The Gadsden’s Tribute to our Hero and America’s Legend

There is no easy way to explain my devastation or sorrow at the loss of a giant. Rush Limbaugh was more than a voice behind the radio for me; he was more than a Golden Microphone or a Conservative Radio pioneer. He was a friend. A hero. An icon and an inspiration. Without the lessons and truths, there is no Gadsden Press or future 1794 Studios. I am not Benevolus without Rush.

Mr. Limbaugh was, and will always be, the standard for talk radio, podcasting, and media. He went where no one else would and refused to stand for irrational slander against his name. Rush knew his enemies and he knew them well–that’s why they’ll continue to drag his name. What Rush started, what he cultivated into everyone’s home and vehicles is unprecedented. One could argue that he was singlehandedly responsible for the election of President Trump. His sound, his entertainment, his bickering with Mr. Snerdley, none of it will ever be matched. What lies ahead for the fate of Conservative Radio I don’t know. I don’t know what comes next for M-F from 12-3pm, and I certainly don’t know what comes next for the EIB Network. But, I do know two things that I am confident in stating: The Gadsden Press is needed now more than ever, and Rush would’ve smiled big and lit a Winston Churchill length cigar reading social media today.

I’ve always been enamored with history, with politics, with political theory–they make my heart skip a beat and make me feel alive. I can remember being 10 years old and waiting all school year for summer to come around so I could once again listen to my good friends Glenn Beck from 9-12 and Rush Limbaugh from 12-3.

Even some of my favorite memories growing up come from listening to Rush. I’d ask my father if he’d heard the show and we’d talk about some little part that made us both laugh, visiting my grandfather and discussing some of Rush’s biggest segments as of late; these are things I’ll soon never forget. This was how I spent the better-part of my childhood. Forcing my mother and brothers to listen to the radio guru that I all but worshipped. Listening to the 20 minutes of ads because you never knew when he’d be back on for 30 seconds. Knowing that President Obama was going to have a press conference at noon, never a minute earlier or later. As I grew older and understood more of what Rush said, spent more time on the road, and witnessed his teachings in action, I knew for a fact that Rush’s talent far outweighed any of his character flaws. Rush was given to America at a time of tremendous change to lead tremendous change. The internet boom was coming, media was going further and further Left, the common man was getting left behind, and every day it seemed that the origins of a nation that re-shaped the world were more and more lost.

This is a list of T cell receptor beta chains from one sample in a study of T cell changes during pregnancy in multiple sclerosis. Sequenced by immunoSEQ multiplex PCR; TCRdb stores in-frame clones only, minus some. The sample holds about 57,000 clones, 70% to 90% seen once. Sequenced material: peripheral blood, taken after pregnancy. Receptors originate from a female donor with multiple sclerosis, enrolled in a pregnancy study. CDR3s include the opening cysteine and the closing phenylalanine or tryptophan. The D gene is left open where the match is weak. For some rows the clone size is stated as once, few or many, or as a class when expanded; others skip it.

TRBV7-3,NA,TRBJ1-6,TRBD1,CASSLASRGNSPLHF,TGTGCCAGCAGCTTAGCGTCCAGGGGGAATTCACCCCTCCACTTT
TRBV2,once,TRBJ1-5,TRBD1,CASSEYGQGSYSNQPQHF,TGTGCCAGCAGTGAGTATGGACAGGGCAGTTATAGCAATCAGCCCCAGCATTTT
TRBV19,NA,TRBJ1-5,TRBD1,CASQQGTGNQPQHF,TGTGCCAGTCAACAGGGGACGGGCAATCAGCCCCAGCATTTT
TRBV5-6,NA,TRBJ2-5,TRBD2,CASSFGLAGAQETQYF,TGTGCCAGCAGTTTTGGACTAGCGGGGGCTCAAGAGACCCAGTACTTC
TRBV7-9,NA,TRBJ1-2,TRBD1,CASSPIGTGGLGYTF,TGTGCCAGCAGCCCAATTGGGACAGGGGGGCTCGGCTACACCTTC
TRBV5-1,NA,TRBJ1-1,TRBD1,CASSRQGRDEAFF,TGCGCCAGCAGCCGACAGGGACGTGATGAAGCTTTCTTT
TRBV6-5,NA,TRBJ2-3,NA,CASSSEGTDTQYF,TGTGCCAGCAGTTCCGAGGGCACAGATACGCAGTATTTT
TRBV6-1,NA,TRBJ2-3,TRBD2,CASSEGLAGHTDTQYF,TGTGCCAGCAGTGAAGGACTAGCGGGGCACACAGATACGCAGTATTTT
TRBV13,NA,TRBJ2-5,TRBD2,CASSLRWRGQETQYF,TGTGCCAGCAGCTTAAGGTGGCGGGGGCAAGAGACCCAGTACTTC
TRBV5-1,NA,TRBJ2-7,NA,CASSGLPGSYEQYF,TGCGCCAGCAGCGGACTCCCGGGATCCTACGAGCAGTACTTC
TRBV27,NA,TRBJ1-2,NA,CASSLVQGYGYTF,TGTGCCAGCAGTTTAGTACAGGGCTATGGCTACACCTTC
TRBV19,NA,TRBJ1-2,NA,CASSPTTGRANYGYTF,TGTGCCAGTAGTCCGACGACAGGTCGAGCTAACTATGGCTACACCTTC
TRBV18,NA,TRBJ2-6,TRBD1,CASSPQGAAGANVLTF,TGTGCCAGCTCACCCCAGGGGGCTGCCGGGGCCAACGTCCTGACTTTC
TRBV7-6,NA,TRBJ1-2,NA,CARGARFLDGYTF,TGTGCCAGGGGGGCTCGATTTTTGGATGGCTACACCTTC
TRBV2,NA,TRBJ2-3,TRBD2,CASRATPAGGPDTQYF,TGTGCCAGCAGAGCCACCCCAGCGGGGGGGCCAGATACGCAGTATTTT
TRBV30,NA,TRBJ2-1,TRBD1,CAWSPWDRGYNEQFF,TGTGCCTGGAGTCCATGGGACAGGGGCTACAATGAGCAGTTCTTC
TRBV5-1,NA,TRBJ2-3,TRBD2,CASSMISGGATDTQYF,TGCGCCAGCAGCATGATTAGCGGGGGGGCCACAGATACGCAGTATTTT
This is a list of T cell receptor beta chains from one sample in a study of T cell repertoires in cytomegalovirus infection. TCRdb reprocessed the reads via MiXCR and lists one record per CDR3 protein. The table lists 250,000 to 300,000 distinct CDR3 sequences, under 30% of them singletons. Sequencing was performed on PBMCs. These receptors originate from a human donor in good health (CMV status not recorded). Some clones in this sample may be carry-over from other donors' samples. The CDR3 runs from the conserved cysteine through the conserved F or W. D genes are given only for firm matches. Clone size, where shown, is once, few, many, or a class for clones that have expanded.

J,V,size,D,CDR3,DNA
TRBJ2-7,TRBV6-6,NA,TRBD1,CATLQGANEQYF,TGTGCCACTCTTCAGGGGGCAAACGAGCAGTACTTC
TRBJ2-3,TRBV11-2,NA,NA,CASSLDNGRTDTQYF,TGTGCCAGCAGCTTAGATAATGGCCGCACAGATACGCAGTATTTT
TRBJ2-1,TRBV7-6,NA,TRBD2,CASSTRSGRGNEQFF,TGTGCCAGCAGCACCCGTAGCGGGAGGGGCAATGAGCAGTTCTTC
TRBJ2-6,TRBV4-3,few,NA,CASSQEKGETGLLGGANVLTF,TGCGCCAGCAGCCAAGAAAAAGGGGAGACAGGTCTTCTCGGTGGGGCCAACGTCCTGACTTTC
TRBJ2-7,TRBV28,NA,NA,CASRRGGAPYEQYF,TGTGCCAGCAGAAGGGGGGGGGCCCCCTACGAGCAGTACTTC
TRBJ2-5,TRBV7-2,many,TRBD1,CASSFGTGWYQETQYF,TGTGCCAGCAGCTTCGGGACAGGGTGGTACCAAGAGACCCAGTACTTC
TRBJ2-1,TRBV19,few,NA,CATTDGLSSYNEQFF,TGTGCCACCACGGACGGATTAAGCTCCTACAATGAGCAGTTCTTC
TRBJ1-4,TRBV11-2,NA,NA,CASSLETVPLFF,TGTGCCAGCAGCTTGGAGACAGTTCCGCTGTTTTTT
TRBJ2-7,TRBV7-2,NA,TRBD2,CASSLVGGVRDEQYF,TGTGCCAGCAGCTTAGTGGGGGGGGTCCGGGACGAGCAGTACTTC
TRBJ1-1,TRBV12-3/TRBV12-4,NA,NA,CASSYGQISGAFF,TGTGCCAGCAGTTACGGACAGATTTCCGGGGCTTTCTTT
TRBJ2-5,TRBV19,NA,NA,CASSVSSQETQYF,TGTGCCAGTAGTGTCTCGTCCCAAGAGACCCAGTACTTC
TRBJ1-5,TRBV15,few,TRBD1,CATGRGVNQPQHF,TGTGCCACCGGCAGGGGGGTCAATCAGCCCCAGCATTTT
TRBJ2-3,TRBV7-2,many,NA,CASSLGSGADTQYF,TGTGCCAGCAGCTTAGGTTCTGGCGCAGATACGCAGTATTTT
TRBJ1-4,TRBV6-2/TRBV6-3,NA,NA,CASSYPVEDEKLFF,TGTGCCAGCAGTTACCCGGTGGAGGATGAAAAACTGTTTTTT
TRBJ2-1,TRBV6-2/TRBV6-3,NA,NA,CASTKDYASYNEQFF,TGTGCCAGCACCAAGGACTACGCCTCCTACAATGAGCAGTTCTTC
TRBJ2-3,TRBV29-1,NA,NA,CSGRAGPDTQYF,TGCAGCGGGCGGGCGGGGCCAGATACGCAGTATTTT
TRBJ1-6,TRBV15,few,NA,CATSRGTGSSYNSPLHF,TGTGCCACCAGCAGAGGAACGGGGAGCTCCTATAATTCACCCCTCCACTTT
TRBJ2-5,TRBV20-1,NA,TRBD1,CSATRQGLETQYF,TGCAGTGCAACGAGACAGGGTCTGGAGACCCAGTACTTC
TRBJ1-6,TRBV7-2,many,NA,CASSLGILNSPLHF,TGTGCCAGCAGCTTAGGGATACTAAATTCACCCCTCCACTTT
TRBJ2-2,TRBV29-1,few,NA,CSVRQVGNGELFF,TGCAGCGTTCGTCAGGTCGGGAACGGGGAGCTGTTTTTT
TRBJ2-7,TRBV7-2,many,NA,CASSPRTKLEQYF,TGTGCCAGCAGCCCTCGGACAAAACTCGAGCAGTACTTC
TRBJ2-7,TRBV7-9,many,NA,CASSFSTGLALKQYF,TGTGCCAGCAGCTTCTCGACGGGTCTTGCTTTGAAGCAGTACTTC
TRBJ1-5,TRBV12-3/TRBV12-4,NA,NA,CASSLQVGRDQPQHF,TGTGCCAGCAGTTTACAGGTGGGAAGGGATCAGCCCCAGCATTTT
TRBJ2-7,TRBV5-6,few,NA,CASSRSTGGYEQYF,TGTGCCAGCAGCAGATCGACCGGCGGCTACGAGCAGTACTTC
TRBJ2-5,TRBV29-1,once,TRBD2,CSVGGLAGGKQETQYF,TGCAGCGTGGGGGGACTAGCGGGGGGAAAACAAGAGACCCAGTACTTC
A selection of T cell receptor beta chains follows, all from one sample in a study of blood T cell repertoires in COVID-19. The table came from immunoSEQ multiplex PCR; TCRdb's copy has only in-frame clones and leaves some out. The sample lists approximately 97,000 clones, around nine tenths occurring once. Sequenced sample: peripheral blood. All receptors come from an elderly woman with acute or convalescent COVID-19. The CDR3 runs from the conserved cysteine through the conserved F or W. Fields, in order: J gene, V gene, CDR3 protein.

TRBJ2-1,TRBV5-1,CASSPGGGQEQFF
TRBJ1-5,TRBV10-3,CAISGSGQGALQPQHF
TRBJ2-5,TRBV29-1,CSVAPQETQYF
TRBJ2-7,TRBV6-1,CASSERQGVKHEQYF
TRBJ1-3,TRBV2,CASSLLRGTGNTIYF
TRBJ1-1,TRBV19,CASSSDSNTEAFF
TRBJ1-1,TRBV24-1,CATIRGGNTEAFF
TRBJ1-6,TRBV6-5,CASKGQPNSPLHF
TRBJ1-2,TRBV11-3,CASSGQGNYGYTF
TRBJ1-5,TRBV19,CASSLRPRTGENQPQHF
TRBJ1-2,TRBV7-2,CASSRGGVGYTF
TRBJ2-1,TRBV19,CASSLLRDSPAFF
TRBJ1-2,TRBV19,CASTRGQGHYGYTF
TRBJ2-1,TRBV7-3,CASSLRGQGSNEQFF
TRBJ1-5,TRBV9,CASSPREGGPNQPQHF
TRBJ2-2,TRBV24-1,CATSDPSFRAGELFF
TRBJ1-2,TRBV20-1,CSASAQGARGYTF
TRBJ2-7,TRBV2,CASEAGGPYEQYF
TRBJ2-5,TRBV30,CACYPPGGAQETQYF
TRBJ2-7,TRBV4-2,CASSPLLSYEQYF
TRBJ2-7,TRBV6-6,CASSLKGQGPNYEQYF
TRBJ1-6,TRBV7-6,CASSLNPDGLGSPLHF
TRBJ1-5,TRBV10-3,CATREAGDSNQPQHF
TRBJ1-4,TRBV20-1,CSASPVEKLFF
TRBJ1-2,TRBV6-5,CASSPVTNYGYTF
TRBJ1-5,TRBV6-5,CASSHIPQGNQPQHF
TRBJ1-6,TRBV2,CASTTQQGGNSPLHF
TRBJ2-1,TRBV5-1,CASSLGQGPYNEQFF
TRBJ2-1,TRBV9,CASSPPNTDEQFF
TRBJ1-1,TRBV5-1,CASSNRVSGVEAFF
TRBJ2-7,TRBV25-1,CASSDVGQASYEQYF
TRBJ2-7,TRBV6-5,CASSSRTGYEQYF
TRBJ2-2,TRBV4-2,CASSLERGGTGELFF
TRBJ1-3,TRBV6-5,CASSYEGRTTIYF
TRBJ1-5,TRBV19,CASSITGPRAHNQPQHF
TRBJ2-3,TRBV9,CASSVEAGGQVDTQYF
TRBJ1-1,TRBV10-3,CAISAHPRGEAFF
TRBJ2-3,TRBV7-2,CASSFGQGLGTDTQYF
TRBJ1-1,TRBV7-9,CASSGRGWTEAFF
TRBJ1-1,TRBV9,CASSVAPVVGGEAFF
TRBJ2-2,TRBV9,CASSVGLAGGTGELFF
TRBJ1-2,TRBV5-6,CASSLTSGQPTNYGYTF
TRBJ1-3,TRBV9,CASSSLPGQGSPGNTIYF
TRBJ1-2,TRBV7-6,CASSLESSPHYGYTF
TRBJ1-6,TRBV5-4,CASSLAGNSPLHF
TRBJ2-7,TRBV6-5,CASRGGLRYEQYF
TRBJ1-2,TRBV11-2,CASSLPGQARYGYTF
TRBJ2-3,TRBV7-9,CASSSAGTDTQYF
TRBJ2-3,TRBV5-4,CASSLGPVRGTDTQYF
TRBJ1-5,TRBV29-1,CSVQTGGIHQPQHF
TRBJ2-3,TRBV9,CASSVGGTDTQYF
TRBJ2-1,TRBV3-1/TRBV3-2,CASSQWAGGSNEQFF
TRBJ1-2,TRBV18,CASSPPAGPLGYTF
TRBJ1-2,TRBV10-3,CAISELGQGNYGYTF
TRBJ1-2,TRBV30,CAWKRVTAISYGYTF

Much like I am today.

There is a hole in the fabric of America, one that Rush tried his entire life to patch. His enemies rejoiced in his death today, trending things like “Rot in Hell” and “Rest in Piss” on social media. Un-imaginable when you read the platforms these people stand upon, but far too obvious when you consider who they really are. It’s hard to ignore the hatred, but it’s necessary. We have to read it, imagine Rush reading it, and know the thrill he’d find at living rent-free in these lunatics’ heads, forever (and if it really drives you mad, get online and watch President Trump award Rush the Presidential Medal of Freedom; just remember how much of a “Fuck you, Lefty!” moment Trump gave Rush and all of his fans).

This is why TGP, 1794 Studios, the Whiskey Rebellion Podcast, and all that is to come must work harder now than we ever have before. Rush pioneered a grassroots movement that resonates deeply within many homes of today’s America. He gave us the playbook, and now we have to use it. Rather than closing the book, we must keep writing its next chapter.

The Gadsden Press has a long way to go until we have even a quarter of the influence Rush did. My entire life I’ve wanted to influence and lead people. It’s hard to say that Rush’s passing isn’t the loudest I’ve ever heard that calling.

Rush rarely took calls from politicians or celebrities because he knew they don’t know a thing or give a damn about you and me. I think we all heard a part of ourselves when Rush flipped on the microphone and the first notes of the bass guitar intro coursed through our veins. It’s what made him Rush. As we honor him and look back on his ferocious life, always remind yourself who he was at heart: A common man from a patriotic family who worked his way up the ladder and lived his own American Dream. There was no one like him, and there never will be again.

So voice your opinion like Rush, stand your ground like Rush, and fight until the very bloody end, just like Rush. He may be gone in body, but he’ll never be gone in spirit. Godspeed Mr. Limbaugh. Keep that golden microphone loud up there and we’ll turn the volume way up down here.

Today might feel like further confirmation of the Left’s victory over us, but Rush and his millions and millions of friends didn’t come to win battles.

We came to win the war.

May the Gadsden Fly Forever.